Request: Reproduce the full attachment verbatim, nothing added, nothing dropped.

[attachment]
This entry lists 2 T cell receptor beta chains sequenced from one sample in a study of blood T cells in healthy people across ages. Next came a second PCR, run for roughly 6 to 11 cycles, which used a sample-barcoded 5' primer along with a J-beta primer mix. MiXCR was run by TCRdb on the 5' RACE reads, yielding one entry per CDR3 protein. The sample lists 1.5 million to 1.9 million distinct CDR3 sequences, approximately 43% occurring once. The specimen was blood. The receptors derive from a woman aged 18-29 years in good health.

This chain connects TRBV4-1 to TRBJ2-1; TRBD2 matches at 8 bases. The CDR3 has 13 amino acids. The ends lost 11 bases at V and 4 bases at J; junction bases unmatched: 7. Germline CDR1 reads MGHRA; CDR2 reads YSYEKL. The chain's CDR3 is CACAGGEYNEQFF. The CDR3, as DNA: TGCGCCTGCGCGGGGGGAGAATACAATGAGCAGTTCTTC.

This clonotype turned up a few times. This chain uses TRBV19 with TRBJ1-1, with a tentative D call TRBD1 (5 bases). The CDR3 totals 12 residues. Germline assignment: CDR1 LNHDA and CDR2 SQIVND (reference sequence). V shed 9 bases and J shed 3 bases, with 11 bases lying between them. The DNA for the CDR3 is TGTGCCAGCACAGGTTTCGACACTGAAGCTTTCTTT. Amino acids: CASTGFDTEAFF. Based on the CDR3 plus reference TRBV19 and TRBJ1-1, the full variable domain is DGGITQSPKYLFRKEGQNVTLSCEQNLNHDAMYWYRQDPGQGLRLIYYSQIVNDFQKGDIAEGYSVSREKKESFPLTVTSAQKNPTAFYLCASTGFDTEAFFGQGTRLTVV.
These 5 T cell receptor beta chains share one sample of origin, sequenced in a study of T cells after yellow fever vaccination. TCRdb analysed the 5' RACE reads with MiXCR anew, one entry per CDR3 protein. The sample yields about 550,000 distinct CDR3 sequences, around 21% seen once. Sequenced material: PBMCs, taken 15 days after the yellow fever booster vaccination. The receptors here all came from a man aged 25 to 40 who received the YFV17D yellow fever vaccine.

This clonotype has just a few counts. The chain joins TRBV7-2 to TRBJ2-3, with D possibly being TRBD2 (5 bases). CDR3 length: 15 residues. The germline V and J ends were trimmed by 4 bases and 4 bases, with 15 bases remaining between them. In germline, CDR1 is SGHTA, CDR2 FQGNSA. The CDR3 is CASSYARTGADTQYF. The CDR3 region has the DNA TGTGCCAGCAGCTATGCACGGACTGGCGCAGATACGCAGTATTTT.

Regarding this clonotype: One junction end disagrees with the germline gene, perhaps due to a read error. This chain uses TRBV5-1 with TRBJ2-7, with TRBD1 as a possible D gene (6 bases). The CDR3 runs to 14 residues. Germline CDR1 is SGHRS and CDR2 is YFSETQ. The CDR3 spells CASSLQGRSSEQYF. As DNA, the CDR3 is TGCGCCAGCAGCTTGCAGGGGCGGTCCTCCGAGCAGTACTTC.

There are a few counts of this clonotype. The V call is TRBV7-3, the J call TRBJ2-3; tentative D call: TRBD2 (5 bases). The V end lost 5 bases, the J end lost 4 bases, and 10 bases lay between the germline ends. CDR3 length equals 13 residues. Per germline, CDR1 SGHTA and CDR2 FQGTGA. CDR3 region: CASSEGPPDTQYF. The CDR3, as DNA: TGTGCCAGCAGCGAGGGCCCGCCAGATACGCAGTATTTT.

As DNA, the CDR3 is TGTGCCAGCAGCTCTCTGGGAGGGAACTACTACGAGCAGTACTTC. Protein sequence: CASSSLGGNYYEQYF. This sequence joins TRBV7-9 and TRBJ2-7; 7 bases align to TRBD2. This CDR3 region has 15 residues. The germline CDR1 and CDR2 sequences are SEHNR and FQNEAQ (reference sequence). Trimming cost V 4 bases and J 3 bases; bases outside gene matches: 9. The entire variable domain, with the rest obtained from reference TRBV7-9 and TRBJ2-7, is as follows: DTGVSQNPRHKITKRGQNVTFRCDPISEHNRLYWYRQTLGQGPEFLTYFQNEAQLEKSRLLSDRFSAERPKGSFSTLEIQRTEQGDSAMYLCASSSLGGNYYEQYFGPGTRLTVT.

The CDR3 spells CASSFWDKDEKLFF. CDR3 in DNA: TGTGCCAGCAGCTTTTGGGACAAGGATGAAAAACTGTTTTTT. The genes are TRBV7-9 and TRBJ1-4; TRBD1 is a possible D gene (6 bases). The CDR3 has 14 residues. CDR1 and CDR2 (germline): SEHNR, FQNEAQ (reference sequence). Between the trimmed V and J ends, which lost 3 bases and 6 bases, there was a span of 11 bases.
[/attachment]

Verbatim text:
This entry lists 2 T cell receptor beta chains sequenced from one sample in a study of blood T cells in healthy people across ages. Next came a second PCR, run for roughly 6 to 11 cycles, which used a sample-barcoded 5' primer along with a J-beta primer mix. MiXCR was run by TCRdb on the 5' RACE reads, yielding one entry per CDR3 protein. The sample lists 1.5 million to 1.9 million distinct CDR3 sequences, approximately 43% occurring once. The specimen was blood. The receptors derive from a woman aged 18-29 years in good health.

This chain connects TRBV4-1 to TRBJ2-1; TRBD2 matches at 8 bases. The CDR3 has 13 amino acids. The ends lost 11 bases at V and 4 bases at J; junction bases unmatched: 7. Germline CDR1 reads MGHRA; CDR2 reads YSYEKL. The chain's CDR3 is CACAGGEYNEQFF. The CDR3, as DNA: TGCGCCTGCGCGGGGGGAGAATACAATGAGCAGTTCTTC.

This clonotype turned up a few times. This chain uses TRBV19 with TRBJ1-1, with a tentative D call TRBD1 (5 bases). The CDR3 totals 12 residues. Germline assignment: CDR1 LNHDA and CDR2 SQIVND (reference sequence). V shed 9 bases and J shed 3 bases, with 11 bases lying between them. The DNA for the CDR3 is TGTGCCAGCACAGGTTTCGACACTGAAGCTTTCTTT. Amino acids: CASTGFDTEAFF. Based on the CDR3 plus reference TRBV19 and TRBJ1-1, the full variable domain is DGGITQSPKYLFRKEGQNVTLSCEQNLNHDAMYWYRQDPGQGLRLIYYSQIVNDFQKGDIAEGYSVSREKKESFPLTVTSAQKNPTAFYLCASTGFDTEAFFGQGTRLTVV.
These 5 T cell receptor beta chains share one sample of origin, sequenced in a study of T cells after yellow fever vaccination. TCRdb analysed the 5' RACE reads with MiXCR anew, one entry per CDR3 protein. The sample yields about 550,000 distinct CDR3 sequences, around 21% seen once. Sequenced material: PBMCs, taken 15 days after the yellow fever booster vaccination. The receptors here all came from a man aged 25 to 40 who received the YFV17D yellow fever vaccine.

This clonotype has just a few counts. The chain joins TRBV7-2 to TRBJ2-3, with D possibly being TRBD2 (5 bases). CDR3 length: 15 residues. The germline V and J ends were trimmed by 4 bases and 4 bases, with 15 bases remaining between them. In germline, CDR1 is SGHTA, CDR2 FQGNSA. The CDR3 is CASSYARTGADTQYF. The CDR3 region has the DNA TGTGCCAGCAGCTATGCACGGACTGGCGCAGATACGCAGTATTTT.

Regarding this clonotype: One junction end disagrees with the germline gene, perhaps due to a read error. This chain uses TRBV5-1 with TRBJ2-7, with TRBD1 as a possible D gene (6 bases). The CDR3 runs to 14 residues. Germline CDR1 is SGHRS and CDR2 is YFSETQ. The CDR3 spells CASSLQGRSSEQYF. As DNA, the CDR3 is TGCGCCAGCAGCTTGCAGGGGCGGTCCTCCGAGCAGTACTTC.

There are a few counts of this clonotype. The V call is TRBV7-3, the J call TRBJ2-3; tentative D call: TRBD2 (5 bases). The V end lost 5 bases, the J end lost 4 bases, and 10 bases lay between the germline ends. CDR3 length equals 13 residues. Per germline, CDR1 SGHTA and CDR2 FQGTGA. CDR3 region: CASSEGPPDTQYF. The CDR3, as DNA: TGTGCCAGCAGCGAGGGCCCGCCAGATACGCAGTATTTT.

As DNA, the CDR3 is TGTGCCAGCAGCTCTCTGGGAGGGAACTACTACGAGCAGTACTTC. Protein sequence: CASSSLGGNYYEQYF. This sequence joins TRBV7-9 and TRBJ2-7; 7 bases align to TRBD2. This CDR3 region has 15 residues. The germline CDR1 and CDR2 sequences are SEHNR and FQNEAQ (reference sequence). Trimming cost V 4 bases and J 3 bases; bases outside gene matches: 9. The entire variable domain, with the rest obtained from reference TRBV7-9 and TRBJ2-7, is as follows: DTGVSQNPRHKITKRGQNVTFRCDPISEHNRLYWYRQTLGQGPEFLTYFQNEAQLEKSRLLSDRFSAERPKGSFSTLEIQRTEQGDSAMYLCASSSLGGNYYEQYFGPGTRLTVT.

The CDR3 spells CASSFWDKDEKLFF. CDR3 in DNA: TGTGCCAGCAGCTTTTGGGACAAGGATGAAAAACTGTTTTTT. The genes are TRBV7-9 and TRBJ1-4; TRBD1 is a possible D gene (6 bases). The CDR3 has 14 residues. CDR1 and CDR2 (germline): SEHNR, FQNEAQ (reference sequence). Between the trimmed V and J ends, which lost 3 bases and 6 bases, there was a span of 11 bases.